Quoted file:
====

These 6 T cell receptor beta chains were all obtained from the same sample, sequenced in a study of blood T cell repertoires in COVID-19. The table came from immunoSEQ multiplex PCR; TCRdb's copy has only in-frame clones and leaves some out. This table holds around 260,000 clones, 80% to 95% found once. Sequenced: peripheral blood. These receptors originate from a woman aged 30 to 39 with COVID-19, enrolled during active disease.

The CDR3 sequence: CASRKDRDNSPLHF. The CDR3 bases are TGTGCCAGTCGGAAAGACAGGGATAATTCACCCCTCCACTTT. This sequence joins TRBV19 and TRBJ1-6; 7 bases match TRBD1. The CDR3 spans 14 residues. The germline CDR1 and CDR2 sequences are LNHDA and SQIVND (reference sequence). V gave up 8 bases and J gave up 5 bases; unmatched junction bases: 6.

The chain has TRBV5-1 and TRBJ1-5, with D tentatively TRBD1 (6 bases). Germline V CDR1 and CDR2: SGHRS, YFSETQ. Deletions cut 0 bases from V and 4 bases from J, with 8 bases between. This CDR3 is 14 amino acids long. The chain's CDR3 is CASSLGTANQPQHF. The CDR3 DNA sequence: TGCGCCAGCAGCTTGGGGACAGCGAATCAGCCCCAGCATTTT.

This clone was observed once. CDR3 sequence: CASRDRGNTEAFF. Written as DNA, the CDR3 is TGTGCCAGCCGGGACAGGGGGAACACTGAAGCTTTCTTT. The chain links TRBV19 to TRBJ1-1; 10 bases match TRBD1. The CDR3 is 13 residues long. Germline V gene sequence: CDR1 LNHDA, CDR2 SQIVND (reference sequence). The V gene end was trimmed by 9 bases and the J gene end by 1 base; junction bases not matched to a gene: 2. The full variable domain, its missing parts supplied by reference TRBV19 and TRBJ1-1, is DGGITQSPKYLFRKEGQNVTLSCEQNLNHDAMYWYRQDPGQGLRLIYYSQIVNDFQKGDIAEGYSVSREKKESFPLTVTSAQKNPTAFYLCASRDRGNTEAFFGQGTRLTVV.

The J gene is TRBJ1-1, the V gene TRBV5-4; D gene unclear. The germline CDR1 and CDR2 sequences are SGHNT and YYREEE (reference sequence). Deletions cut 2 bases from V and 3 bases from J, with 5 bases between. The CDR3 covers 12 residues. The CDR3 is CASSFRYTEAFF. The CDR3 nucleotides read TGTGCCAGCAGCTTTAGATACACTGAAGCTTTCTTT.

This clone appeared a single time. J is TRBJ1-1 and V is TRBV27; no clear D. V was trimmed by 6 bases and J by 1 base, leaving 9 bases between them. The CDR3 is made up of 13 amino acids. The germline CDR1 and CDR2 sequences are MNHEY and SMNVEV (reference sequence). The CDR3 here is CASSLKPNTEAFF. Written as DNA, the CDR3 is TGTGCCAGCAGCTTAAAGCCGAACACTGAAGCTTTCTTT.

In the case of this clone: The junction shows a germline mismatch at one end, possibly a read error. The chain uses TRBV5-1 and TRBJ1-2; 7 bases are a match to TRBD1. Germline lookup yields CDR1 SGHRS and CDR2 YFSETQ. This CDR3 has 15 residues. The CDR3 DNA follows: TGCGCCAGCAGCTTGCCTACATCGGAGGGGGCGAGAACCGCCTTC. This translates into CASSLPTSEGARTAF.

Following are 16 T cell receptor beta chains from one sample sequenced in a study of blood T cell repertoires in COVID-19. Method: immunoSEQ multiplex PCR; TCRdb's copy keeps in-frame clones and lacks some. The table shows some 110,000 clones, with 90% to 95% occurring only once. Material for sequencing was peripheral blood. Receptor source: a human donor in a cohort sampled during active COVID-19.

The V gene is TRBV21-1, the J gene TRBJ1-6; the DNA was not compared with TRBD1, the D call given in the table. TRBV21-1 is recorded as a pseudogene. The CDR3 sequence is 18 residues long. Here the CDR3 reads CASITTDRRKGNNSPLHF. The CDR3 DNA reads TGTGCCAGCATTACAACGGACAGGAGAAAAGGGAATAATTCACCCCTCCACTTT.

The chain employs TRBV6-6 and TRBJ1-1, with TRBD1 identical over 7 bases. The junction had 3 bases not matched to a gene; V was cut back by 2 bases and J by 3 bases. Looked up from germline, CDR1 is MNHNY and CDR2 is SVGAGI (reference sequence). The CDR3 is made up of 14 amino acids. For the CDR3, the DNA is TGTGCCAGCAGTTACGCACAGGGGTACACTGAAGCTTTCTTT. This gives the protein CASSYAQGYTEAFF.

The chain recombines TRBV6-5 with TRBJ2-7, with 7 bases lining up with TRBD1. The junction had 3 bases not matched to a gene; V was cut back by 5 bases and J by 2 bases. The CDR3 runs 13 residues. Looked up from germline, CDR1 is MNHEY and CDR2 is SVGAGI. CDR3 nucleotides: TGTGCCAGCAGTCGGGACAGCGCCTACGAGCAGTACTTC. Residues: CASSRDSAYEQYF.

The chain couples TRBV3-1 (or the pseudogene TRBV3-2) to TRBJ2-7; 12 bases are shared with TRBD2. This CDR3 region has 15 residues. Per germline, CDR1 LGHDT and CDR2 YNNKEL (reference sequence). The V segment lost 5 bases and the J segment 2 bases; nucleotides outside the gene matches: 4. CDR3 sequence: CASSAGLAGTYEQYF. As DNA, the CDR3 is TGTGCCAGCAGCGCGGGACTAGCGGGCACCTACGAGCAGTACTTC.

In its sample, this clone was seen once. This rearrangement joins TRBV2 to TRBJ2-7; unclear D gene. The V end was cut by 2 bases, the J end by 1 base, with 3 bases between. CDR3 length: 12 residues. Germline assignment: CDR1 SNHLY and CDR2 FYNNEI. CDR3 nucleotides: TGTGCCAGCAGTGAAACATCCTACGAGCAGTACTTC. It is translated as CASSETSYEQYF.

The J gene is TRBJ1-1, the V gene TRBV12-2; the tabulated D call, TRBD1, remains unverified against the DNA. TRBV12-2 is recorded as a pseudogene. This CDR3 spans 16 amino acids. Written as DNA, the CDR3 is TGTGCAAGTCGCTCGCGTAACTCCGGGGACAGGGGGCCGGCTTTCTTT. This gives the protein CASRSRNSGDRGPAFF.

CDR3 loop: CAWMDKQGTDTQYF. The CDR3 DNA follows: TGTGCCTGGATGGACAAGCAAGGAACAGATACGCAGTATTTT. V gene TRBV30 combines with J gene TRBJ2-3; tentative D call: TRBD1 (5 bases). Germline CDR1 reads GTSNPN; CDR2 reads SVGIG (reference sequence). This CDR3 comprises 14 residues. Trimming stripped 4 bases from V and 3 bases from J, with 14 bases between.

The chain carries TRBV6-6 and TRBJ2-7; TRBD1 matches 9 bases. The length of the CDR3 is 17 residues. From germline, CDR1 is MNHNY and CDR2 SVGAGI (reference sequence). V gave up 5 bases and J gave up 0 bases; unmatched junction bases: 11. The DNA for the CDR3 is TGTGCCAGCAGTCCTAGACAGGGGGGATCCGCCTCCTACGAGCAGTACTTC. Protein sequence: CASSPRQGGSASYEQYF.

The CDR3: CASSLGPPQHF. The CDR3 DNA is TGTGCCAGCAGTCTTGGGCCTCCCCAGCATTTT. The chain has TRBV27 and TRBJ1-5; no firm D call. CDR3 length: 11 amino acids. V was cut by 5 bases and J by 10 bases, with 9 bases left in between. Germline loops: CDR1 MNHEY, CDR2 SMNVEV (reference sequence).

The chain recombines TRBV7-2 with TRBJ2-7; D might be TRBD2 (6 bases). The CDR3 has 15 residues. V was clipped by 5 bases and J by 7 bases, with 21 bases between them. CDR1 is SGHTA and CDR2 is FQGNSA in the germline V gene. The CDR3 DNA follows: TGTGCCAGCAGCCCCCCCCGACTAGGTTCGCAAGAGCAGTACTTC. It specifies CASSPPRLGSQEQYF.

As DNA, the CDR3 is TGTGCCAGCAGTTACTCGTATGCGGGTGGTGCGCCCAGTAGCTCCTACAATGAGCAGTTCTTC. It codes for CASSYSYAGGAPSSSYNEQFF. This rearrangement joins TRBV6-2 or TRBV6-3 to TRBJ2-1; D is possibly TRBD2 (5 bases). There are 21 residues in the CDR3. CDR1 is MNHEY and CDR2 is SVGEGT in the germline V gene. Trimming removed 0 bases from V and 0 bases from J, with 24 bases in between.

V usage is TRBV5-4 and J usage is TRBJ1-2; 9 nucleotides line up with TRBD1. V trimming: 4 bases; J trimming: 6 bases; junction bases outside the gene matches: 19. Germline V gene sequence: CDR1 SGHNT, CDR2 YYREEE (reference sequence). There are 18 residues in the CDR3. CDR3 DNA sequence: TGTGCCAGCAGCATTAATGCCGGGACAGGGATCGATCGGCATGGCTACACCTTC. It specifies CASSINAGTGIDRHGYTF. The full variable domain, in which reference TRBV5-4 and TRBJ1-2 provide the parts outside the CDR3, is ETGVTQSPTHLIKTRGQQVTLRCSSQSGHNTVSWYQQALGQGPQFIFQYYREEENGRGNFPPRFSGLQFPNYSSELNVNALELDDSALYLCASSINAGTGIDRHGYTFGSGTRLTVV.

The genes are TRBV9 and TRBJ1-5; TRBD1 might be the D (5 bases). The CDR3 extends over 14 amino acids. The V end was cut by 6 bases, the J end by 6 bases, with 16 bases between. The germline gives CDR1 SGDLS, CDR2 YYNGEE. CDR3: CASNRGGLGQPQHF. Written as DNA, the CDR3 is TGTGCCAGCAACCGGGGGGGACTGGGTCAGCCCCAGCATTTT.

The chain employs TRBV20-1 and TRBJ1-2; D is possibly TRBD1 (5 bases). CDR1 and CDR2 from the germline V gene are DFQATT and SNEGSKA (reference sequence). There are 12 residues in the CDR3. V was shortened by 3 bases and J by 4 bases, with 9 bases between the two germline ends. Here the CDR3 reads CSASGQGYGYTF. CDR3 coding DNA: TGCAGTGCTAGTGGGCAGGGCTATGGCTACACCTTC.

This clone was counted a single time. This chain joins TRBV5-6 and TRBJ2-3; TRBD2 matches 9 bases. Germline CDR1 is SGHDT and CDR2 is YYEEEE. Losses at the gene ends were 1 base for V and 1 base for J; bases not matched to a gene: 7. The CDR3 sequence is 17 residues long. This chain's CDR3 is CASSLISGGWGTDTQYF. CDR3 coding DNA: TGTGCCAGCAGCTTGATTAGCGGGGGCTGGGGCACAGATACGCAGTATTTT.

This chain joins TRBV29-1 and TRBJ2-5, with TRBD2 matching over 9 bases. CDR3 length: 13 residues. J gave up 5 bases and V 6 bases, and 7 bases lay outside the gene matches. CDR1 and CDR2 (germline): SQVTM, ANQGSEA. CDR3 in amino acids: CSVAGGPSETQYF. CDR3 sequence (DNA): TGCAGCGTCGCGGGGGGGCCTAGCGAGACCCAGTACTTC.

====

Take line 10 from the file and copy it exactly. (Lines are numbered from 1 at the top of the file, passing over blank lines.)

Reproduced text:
The chain employs TRBV6-6 and TRBJ1-1, with TRBD1 identical over 7 bases. The junction had 3 bases not matched to a gene; V was cut back by 2 bases and J by 3 bases. Looked up from germline, CDR1 is MNHNY and CDR2 is SVGAGI (reference sequence). The CDR3 is made up of 14 amino acids. For the CDR3, the DNA is TGTGCCAGCAGTTACGCACAGGGGTACACTGAAGCTTTCTTT. This gives the protein CASSYAQGYTEAFF.